With a mixture of plastic and burlap bags, the group set out from Twin Post Road towards Hale Reservation.
By James Kinneen
Hometown Weekly Reporter
If you’ve spotted giant bags of trash laid out on the sidewalks of Westwood this week, you may have wondered what's going on. But while your mind may wander to teenagers dumping beer cans or people getting rid of items the trash won’t take, it’s actually the exact opposite. From Saturday the 17th to Saturday the 25th, in honor of Earth Day, Westwood Community Trails and Hale Reservation teamed up to clean the town.
With locations ranging from almost all the schools in town to the Bubbling Brook area, there were no shortages of places Westwood residents could volunteer to clean. If you were looking to help, once you’d signed up and adopted a location to clean, your first stop should have been to Hale Reservation. Just past the entrance gates, organizers had bags, gloves and equipment sitting outside for anyone to grab.
While she acknowledged that unlike in the seventies, people tend not to be purposefully littering, Hale’s Paula McLaughlin explained: “We do this once a year, so there’s unfortunately never a shortage of trash.”
But while there may be a lot of trash, there are also a lot of people willing to pick it up. While looking at the list of places to volunteer, McLaughlin acknowledged the list of places to pick up trash was almost full, as “there’s no shortage of people who really want to roll up their sleeves and maintain Westwood’s beauty.”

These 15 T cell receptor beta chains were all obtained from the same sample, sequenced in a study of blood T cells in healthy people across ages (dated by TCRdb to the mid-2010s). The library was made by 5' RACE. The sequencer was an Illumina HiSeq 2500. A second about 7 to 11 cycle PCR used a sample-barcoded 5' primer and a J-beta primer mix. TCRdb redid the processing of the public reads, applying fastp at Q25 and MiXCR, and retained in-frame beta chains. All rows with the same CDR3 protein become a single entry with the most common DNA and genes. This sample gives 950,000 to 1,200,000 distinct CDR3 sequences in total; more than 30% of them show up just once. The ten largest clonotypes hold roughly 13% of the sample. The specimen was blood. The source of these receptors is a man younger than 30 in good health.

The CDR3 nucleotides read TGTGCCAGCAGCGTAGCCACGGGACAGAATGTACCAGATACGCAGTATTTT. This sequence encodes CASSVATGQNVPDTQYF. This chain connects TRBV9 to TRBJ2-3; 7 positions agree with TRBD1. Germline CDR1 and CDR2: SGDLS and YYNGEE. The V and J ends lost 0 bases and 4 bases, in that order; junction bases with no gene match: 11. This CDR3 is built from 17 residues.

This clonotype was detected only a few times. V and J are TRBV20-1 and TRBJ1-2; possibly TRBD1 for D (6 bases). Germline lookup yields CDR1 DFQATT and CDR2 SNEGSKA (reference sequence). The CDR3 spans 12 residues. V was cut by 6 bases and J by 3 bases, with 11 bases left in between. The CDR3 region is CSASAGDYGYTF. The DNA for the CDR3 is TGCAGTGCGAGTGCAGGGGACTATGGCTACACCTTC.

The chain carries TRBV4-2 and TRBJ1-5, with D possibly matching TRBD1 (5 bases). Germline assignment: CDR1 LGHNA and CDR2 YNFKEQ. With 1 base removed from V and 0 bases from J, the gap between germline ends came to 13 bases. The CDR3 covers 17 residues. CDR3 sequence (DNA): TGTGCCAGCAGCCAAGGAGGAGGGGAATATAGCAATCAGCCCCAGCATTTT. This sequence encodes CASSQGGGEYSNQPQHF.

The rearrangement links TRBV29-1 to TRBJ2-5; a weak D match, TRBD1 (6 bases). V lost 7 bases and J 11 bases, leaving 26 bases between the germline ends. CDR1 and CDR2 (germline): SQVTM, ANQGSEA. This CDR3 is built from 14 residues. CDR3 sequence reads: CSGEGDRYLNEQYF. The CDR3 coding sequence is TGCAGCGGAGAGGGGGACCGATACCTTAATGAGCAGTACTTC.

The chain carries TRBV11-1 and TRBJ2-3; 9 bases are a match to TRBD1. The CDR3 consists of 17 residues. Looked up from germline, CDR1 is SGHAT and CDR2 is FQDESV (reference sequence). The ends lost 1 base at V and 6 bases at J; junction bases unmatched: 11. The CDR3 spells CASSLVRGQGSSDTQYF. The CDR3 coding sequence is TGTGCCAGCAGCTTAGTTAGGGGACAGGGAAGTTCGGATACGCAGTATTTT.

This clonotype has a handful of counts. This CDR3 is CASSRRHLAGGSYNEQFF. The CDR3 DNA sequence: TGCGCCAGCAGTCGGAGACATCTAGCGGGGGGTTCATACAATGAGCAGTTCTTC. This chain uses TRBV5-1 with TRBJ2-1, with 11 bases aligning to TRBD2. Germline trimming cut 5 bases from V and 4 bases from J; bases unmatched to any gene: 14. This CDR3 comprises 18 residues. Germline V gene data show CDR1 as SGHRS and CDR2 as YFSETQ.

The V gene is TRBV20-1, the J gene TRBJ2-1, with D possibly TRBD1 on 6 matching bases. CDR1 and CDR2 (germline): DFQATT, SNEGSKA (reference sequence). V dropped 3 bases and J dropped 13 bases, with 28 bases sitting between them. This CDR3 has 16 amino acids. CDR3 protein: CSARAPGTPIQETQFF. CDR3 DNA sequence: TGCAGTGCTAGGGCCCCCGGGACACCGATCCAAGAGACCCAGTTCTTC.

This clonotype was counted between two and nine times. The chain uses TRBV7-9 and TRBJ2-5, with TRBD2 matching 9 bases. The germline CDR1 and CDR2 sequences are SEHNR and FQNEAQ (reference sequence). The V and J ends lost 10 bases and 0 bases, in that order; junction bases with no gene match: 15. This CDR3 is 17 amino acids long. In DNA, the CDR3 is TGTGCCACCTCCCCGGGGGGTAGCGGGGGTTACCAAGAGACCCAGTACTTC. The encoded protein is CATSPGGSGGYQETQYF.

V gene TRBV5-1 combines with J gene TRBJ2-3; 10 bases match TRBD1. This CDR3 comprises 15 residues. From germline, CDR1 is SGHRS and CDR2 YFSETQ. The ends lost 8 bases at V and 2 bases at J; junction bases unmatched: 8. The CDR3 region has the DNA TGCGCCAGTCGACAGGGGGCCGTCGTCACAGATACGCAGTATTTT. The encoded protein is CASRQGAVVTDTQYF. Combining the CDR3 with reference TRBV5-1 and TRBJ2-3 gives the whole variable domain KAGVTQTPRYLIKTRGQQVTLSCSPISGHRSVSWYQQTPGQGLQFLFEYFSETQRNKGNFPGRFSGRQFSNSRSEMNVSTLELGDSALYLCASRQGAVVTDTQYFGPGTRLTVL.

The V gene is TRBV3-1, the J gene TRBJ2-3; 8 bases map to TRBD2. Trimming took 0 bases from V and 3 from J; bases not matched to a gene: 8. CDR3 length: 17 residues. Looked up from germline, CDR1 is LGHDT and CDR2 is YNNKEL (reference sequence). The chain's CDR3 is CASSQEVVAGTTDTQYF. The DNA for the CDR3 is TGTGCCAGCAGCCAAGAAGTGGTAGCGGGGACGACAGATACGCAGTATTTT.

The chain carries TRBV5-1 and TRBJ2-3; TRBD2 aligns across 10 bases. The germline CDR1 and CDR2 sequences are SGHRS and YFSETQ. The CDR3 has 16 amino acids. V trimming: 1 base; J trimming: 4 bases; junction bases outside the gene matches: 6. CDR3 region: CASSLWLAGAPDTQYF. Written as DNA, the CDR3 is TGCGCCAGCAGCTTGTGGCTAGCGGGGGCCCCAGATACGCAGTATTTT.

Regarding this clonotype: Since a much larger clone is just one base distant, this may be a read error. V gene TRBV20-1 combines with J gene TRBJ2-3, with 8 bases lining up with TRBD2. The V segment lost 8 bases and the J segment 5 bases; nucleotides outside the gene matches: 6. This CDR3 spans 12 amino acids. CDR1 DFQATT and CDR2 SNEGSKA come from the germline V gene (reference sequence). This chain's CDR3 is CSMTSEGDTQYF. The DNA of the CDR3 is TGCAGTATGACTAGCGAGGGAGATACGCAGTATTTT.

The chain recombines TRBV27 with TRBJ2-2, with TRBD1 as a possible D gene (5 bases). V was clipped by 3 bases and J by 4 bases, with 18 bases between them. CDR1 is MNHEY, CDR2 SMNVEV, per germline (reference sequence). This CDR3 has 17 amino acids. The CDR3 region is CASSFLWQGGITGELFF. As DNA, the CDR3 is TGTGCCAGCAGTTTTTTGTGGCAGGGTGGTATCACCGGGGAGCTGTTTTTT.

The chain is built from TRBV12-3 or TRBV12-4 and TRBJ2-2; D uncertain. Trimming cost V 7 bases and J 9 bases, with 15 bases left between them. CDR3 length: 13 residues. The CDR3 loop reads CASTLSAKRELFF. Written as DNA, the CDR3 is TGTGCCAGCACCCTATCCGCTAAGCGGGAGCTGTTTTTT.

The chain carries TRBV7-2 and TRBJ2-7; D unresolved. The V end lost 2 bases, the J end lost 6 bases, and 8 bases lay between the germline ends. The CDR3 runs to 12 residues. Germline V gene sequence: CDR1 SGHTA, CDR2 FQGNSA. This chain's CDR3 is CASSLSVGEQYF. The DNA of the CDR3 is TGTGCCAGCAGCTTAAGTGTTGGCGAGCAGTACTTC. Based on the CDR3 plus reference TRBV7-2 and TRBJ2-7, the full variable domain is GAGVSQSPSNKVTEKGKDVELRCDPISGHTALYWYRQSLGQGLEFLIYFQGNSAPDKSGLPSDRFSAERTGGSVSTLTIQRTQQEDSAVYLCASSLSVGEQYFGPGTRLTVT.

One group of those willing people met at Twin Post Road on Saturday morning, looking to take part in an extensive three to three-and-a-half-mile hike that would, according to Westwood Trails’ Richard de Rayna, “go along six different Westwood green spaces and clean up whatever we see along the side of the road or in the green spaces, which are Sen Ki, across High St, to the Sheehan Field, then over to the Buckmaster Field, and then down some of the roads towards the Senior Center and then the Thurston Middle School Field into Lyman Pond Reservation, and then we’re going to double back and cut through First Baptist and St. Margaret Mary and then go through the Baker area and pick up whatever we can find.”
While it was not his first year taking part in the event, de Reyna did say it was his first time doing this specific, extremely extensive hike. While COVID didn’t allow the group to do so last year, the year before that, the group managed to pull eight bags of trash out of the Lovell Woods alone. To say the least, they had their work cut out for them, with COVID-19 meaning some of these places may not have been cleaned in two years.
Luckily for Westwood, while there may be new trash piles every year, there are always selfless town residents willing to clean their hometown.